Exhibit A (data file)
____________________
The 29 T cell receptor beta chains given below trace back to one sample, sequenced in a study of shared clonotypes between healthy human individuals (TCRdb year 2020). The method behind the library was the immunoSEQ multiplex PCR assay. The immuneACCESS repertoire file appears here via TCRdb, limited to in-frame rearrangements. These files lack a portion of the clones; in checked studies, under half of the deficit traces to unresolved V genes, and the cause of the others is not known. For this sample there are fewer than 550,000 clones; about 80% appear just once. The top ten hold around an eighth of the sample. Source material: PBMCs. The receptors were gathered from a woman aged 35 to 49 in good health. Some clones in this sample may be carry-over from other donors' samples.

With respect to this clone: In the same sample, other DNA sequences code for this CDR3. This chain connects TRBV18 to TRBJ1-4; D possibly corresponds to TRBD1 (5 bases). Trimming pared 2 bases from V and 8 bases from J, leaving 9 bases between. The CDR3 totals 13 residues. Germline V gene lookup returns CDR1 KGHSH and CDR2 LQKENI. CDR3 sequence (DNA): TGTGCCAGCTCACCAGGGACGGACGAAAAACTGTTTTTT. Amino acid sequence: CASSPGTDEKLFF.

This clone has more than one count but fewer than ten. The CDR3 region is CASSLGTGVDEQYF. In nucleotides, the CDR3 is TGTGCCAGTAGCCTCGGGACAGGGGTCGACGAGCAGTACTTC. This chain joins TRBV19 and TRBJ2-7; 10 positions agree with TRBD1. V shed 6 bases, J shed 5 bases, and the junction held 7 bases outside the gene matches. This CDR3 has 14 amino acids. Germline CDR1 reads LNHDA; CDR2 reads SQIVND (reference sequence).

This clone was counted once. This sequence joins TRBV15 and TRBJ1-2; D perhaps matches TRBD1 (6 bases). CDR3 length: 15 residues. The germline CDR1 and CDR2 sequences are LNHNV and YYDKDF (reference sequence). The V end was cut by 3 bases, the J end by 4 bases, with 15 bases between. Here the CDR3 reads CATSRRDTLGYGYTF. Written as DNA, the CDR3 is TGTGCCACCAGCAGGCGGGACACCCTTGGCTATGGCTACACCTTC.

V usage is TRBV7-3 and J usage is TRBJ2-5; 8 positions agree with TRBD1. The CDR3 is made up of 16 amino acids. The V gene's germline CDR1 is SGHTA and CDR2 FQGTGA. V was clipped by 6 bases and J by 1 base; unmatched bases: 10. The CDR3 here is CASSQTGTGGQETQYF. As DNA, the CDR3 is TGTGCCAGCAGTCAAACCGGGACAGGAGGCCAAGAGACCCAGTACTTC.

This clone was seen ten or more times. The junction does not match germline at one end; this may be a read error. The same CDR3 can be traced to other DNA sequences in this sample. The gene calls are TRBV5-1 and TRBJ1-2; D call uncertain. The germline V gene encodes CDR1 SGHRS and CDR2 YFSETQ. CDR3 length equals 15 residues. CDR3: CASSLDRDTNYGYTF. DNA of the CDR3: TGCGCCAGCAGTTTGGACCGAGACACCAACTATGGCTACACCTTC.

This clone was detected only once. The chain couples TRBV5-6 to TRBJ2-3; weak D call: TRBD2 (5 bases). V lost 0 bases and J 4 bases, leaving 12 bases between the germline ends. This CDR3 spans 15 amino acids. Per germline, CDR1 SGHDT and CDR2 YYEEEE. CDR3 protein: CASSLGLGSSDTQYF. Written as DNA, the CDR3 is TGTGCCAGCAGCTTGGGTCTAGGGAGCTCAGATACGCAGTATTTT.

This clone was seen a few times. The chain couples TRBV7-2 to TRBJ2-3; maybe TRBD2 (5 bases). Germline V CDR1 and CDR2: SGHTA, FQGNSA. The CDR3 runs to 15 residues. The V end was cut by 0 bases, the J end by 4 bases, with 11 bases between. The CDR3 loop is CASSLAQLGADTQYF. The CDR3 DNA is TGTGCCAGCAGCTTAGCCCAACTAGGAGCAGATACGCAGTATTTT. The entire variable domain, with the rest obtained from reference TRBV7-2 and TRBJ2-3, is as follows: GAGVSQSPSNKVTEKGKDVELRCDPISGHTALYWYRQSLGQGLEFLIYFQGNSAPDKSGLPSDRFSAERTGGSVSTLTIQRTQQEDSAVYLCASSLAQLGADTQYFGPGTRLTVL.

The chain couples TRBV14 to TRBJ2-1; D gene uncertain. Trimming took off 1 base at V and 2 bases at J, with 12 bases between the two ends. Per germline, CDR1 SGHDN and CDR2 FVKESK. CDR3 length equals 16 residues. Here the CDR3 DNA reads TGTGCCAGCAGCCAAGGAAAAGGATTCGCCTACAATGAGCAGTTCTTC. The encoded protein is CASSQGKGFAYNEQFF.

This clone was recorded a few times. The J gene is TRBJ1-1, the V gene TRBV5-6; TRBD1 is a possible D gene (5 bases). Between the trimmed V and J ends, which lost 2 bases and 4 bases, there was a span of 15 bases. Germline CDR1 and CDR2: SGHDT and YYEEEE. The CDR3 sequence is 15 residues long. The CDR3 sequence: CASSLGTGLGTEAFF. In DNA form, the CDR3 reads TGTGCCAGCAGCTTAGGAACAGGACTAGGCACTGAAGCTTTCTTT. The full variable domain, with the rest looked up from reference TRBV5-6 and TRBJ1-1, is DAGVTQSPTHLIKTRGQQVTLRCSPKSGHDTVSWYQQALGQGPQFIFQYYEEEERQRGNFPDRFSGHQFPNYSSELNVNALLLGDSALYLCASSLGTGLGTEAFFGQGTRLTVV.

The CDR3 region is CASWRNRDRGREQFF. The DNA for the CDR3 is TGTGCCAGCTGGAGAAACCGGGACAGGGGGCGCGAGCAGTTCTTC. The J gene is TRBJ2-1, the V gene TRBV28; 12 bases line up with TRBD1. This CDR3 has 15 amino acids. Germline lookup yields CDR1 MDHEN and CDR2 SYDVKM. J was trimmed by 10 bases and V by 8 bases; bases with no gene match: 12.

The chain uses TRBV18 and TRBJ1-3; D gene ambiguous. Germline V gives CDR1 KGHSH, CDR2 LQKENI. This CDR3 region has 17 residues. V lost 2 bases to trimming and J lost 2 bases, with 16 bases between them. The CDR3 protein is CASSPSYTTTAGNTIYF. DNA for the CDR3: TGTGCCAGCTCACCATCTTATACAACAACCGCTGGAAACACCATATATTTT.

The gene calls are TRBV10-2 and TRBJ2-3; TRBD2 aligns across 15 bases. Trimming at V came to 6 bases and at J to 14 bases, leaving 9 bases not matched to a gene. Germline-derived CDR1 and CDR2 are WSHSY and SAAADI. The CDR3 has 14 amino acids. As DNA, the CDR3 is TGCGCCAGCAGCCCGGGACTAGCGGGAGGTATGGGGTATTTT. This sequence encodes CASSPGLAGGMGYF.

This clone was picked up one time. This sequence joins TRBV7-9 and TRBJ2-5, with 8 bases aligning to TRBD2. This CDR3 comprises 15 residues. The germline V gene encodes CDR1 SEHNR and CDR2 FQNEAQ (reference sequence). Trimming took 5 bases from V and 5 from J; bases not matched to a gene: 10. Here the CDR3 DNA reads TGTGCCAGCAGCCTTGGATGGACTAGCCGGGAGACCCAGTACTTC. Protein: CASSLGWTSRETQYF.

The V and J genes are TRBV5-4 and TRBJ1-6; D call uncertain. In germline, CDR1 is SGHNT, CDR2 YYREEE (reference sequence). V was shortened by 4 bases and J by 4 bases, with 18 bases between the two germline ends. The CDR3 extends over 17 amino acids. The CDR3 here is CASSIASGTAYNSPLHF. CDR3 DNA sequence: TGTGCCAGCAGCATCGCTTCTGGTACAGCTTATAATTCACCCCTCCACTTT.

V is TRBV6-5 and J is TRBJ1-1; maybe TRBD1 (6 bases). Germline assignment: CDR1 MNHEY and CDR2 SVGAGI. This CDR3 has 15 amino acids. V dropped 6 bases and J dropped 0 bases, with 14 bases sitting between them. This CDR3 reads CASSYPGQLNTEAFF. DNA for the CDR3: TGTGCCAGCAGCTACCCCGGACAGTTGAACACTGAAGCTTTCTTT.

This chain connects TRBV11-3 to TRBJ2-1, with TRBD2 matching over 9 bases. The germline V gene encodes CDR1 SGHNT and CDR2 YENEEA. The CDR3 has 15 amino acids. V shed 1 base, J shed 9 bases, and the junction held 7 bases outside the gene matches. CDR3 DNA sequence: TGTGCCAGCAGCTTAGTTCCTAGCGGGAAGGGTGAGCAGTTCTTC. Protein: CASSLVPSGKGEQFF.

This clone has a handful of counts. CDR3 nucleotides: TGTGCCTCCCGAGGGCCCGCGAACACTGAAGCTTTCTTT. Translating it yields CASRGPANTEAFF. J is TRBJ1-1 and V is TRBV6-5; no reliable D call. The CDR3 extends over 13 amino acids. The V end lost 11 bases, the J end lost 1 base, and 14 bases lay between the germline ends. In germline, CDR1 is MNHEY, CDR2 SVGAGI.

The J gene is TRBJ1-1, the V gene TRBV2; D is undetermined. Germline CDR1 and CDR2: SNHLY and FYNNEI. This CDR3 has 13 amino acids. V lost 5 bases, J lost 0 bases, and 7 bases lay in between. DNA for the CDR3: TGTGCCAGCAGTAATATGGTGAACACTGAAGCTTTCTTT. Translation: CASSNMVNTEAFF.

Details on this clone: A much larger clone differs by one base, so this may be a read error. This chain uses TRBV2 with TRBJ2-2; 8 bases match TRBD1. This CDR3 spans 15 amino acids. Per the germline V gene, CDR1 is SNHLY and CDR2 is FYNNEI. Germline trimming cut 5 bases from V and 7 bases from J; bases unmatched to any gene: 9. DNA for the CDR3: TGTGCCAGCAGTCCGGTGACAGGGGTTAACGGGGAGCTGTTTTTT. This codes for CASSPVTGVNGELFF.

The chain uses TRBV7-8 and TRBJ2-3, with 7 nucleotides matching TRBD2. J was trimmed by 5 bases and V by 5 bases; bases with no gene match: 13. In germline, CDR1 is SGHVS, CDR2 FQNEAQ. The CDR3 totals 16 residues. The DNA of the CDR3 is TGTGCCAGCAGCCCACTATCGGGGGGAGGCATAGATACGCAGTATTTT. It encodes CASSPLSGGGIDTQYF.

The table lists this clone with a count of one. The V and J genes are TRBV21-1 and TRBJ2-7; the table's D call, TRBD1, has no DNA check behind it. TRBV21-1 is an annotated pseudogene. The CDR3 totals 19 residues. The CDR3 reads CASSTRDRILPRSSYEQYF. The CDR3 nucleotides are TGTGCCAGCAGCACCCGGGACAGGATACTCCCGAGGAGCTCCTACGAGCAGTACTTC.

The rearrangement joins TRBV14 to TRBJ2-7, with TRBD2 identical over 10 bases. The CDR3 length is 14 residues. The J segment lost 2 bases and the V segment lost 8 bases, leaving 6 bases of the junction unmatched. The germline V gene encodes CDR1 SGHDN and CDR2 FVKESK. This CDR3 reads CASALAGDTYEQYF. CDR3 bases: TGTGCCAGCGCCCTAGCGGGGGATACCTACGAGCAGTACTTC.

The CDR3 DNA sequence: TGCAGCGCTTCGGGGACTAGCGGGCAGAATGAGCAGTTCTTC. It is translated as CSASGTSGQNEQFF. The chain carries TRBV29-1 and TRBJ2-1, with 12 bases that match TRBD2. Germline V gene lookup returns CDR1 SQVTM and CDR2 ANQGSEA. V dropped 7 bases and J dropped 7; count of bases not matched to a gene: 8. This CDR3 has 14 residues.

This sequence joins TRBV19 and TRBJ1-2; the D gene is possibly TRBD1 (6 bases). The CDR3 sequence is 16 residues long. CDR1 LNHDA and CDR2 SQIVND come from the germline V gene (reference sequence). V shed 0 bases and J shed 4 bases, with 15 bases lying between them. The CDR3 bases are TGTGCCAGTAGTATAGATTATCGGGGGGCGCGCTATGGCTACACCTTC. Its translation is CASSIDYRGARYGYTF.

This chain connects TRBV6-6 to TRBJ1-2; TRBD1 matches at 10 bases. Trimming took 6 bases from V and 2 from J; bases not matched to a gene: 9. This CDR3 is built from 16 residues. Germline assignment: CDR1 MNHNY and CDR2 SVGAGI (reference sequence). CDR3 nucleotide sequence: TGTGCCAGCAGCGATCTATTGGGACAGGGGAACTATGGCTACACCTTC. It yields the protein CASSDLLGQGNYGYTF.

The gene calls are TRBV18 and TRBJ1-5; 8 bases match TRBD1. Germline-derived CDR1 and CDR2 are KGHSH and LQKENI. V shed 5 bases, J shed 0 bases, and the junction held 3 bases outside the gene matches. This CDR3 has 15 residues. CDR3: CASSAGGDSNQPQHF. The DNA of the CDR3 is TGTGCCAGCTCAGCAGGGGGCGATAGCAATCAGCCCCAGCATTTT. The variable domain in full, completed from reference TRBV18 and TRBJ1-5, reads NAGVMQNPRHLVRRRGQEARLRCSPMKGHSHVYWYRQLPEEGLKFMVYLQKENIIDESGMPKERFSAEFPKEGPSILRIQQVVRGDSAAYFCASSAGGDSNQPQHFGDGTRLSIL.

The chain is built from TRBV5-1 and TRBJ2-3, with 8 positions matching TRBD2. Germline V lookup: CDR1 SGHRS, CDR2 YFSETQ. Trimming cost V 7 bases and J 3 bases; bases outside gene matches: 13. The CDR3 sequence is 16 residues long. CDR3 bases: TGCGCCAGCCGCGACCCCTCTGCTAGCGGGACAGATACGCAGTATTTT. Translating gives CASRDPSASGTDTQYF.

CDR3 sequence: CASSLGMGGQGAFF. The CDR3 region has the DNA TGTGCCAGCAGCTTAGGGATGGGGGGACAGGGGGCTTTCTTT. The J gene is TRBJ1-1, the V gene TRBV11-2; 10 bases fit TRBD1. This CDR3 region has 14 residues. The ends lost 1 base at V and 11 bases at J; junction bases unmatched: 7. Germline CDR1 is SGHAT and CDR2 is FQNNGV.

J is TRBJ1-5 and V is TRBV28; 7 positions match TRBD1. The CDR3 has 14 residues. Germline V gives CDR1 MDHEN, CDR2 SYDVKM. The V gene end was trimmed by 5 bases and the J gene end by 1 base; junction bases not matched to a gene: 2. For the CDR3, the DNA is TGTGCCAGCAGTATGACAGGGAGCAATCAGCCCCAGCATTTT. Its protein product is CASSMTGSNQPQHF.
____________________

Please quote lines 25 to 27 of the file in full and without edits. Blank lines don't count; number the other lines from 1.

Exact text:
This sequence joins TRBV19 and TRBJ1-2; the D gene is possibly TRBD1 (6 bases). The CDR3 sequence is 16 residues long. CDR1 LNHDA and CDR2 SQIVND come from the germline V gene (reference sequence). V shed 0 bases and J shed 4 bases, with 15 bases lying between them. The CDR3 bases are TGTGCCAGTAGTATAGATTATCGGGGGGCGCGCTATGGCTACACCTTC. Its translation is CASSIDYRGARYGYTF.

This chain connects TRBV6-6 to TRBJ1-2; TRBD1 matches at 10 bases. Trimming took 6 bases from V and 2 from J; bases not matched to a gene: 9. This CDR3 is built from 16 residues. Germline assignment: CDR1 MNHNY and CDR2 SVGAGI (reference sequence). CDR3 nucleotide sequence: TGTGCCAGCAGCGATCTATTGGGACAGGGGAACTATGGCTACACCTTC. It yields the protein CASSDLLGQGNYGYTF.

The gene calls are TRBV18 and TRBJ1-5; 8 bases match TRBD1. Germline-derived CDR1 and CDR2 are KGHSH and LQKENI. V shed 5 bases, J shed 0 bases, and the junction held 3 bases outside the gene matches. This CDR3 has 15 residues. CDR3: CASSAGGDSNQPQHF. The DNA of the CDR3 is TGTGCCAGCTCAGCAGGGGGCGATAGCAATCAGCCCCAGCATTTT. The variable domain in full, completed from reference TRBV18 and TRBJ1-5, reads NAGVMQNPRHLVRRRGQEARLRCSPMKGHSHVYWYRQLPEEGLKFMVYLQKENIIDESGMPKERFSAEFPKEGPSILRIQQVVRGDSAAYFCASSAGGDSNQPQHFGDGTRLSIL.